Graduation Year


Document Type




Degree Granting Department

Humanities and Cultural Studies

Major Professor

Annette Cozzi. Ph.D.

Committee Member

Sara Dykins-Callahan, Ph.D.

Committee Member

Amy Rust, Ph.D.


commensalism, cultural studies, feasting, identity, YA literature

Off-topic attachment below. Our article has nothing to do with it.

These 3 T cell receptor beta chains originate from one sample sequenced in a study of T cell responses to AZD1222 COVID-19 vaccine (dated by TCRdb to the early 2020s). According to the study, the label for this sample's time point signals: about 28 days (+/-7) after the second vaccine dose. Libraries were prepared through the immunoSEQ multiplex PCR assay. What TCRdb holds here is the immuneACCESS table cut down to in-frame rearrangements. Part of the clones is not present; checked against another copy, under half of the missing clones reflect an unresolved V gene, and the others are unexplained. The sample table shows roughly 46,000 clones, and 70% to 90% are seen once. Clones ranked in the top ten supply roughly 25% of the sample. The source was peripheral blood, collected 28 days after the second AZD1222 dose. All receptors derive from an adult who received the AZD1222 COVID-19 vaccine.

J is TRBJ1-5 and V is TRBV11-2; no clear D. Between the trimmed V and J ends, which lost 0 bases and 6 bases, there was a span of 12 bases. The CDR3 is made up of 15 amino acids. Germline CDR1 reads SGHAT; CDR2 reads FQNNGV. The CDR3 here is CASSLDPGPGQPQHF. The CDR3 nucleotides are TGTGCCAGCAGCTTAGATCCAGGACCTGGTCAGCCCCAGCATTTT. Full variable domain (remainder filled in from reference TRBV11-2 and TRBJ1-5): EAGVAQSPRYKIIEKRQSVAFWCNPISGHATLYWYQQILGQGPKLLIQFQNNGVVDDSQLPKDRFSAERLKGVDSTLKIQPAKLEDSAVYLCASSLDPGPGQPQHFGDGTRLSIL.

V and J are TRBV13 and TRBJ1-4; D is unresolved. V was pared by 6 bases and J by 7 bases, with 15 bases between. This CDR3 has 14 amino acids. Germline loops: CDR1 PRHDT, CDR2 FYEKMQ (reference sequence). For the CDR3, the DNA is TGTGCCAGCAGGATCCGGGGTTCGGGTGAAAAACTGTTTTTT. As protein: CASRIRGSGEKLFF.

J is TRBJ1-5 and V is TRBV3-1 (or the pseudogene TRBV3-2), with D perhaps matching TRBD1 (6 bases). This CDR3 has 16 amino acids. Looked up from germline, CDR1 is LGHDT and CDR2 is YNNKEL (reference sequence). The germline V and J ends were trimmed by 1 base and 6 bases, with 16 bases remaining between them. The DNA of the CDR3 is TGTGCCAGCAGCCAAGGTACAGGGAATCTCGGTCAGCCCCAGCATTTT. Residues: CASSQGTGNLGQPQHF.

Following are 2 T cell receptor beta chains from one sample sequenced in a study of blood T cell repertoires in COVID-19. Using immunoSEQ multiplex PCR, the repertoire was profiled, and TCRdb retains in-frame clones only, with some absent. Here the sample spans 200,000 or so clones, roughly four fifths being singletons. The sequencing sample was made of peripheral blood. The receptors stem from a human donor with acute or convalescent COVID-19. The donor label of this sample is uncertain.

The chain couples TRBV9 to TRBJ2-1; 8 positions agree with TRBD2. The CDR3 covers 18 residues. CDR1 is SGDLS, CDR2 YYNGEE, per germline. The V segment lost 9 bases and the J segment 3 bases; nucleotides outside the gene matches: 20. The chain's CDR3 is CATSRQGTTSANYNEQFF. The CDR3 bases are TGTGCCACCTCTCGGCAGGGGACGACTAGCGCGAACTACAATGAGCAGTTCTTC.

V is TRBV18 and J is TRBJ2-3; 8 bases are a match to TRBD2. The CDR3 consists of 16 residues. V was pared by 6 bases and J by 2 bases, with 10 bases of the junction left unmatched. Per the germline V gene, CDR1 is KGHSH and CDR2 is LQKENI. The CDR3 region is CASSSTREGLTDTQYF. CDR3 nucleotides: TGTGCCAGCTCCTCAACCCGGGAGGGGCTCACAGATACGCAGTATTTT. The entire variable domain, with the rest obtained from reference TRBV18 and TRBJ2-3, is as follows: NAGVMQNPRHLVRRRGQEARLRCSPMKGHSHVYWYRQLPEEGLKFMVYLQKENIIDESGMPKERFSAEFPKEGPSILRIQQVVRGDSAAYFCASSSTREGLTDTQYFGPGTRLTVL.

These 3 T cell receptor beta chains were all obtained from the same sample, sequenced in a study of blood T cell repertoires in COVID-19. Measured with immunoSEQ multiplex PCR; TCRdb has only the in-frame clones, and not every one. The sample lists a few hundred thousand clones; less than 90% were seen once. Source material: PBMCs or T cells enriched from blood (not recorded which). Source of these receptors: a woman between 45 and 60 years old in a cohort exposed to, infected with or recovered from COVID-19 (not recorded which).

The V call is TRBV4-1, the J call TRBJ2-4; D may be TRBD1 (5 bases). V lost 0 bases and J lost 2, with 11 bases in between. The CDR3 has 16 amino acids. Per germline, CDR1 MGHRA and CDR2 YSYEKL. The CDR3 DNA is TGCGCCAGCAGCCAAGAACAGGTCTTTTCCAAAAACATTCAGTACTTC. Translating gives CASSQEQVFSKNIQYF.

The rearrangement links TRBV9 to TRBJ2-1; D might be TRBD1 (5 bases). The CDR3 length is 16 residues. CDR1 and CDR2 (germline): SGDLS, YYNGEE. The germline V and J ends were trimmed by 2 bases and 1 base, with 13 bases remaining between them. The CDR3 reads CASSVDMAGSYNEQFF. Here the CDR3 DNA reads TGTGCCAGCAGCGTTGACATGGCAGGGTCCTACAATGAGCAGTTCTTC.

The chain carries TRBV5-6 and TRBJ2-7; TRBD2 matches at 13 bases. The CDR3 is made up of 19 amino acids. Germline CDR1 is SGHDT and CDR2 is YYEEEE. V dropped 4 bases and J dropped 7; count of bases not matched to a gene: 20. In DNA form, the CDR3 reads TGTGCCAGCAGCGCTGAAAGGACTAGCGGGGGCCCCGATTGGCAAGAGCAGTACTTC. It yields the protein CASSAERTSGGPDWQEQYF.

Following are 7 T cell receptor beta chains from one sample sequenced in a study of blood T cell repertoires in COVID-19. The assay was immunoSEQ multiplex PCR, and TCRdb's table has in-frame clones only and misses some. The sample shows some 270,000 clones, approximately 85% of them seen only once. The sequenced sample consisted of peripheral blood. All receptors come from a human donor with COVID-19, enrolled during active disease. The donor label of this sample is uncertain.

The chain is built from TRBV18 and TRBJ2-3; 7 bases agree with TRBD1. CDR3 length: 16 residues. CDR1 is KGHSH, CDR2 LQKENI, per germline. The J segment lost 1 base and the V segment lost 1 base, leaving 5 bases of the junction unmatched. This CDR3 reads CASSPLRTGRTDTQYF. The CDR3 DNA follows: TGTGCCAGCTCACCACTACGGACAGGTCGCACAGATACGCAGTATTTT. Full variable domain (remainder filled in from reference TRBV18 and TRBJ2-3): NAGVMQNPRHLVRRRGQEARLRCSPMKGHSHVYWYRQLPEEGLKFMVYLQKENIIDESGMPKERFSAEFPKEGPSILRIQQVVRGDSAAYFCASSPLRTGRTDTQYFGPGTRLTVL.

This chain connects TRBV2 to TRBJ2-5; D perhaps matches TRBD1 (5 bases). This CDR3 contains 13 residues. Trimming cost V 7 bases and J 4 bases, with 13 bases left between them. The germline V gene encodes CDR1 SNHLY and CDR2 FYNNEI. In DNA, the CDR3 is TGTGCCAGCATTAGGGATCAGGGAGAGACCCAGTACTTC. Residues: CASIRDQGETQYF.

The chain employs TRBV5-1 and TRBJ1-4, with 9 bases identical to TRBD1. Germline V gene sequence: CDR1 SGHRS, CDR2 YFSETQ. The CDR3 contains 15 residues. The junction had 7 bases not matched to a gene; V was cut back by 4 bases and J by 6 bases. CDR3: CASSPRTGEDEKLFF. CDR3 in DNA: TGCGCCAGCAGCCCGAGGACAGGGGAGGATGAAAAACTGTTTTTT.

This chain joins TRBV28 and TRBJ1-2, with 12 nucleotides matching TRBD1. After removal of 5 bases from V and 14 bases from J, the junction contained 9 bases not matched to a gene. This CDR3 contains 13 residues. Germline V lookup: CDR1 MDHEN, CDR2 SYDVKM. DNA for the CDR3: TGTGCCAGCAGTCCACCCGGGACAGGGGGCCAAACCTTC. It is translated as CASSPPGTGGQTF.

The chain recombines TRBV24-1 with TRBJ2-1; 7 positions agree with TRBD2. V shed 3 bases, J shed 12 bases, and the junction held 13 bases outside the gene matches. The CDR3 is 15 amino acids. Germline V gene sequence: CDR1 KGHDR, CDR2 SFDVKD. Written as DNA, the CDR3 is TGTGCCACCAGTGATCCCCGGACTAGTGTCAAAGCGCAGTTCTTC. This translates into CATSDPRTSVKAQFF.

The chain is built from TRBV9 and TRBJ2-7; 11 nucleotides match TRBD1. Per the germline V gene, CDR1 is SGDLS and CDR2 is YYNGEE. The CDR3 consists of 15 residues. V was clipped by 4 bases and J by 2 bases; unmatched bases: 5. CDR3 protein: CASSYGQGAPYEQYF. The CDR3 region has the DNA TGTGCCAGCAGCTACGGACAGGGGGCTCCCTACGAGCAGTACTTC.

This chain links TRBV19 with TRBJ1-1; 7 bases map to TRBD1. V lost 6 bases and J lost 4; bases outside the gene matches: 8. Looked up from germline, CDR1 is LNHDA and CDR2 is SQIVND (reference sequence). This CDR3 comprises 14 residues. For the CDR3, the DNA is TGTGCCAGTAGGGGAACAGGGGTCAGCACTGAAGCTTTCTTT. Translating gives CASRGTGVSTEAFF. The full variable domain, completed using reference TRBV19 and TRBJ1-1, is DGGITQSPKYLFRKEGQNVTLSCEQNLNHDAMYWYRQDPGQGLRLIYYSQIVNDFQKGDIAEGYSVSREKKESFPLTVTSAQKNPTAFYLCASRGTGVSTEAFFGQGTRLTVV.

ABSTRACTThis thesis situates the Harry Potter books into the greater body of food studies and into the extant children's literary tradition through an examination of how food can be used to understand cultural identity. Food is a biological need, but because we have created social rules and rituals around food consumption and sharing, there is more to eating than simple nutritional value. The Harry Potter series is as much about overcoming childhood adversity, and good versus evil, as it is about magic, and food in the Harry Potter series is both abundant and relevant to the narrative, context, and themes of the books. Sweets such as candy, puddings, and cakes, help construct both wizard and Muggle identity in addition to serving as a bridge between readers and characters. How the characters use sweets to create and reinforce friendships or exclude those who do not belong is important, especially since children usually lack other cultural capital and, in their worlds, food is reward, treat, and punishment. Examples of this are shown in the scene where Harry first travels on the Hogwarts Express, in the ways the Dursleys deny Harry birthday celebrations, and in how holidays are celebrated by the witches and wizards in the series.The sharing of food in the novels builds tensions, creates bonds, and codes different characters as "acceptable" or "unacceptable" based on their willingness, or refusal, to share food. Teatime and feasting are examples of how food is shared by analogous and disparate groups of people in the series. Tea is served most often by those in subordinate positions of power, but is one way in which the characters can socialize and create community. Feasts at the beginning and end of the school term bookmark the year by immersing students and faculty into a shared world at first, and then by sending them back to their families, aware of their own triumphs and accomplishments. When feasts are used to unite outside groups, such as before the Triwizard Tournament, the ways that different foods are embraced or rejected serve to reinforce identity and inclusion.Using cultural studies methods in conjunction with food studies and Reader-Response critical theory, this thesis argues that food in the Harry Potter series represents the socially constructed identities of the characters within the texts, and also serves to bridge the gap between the readers and the characters.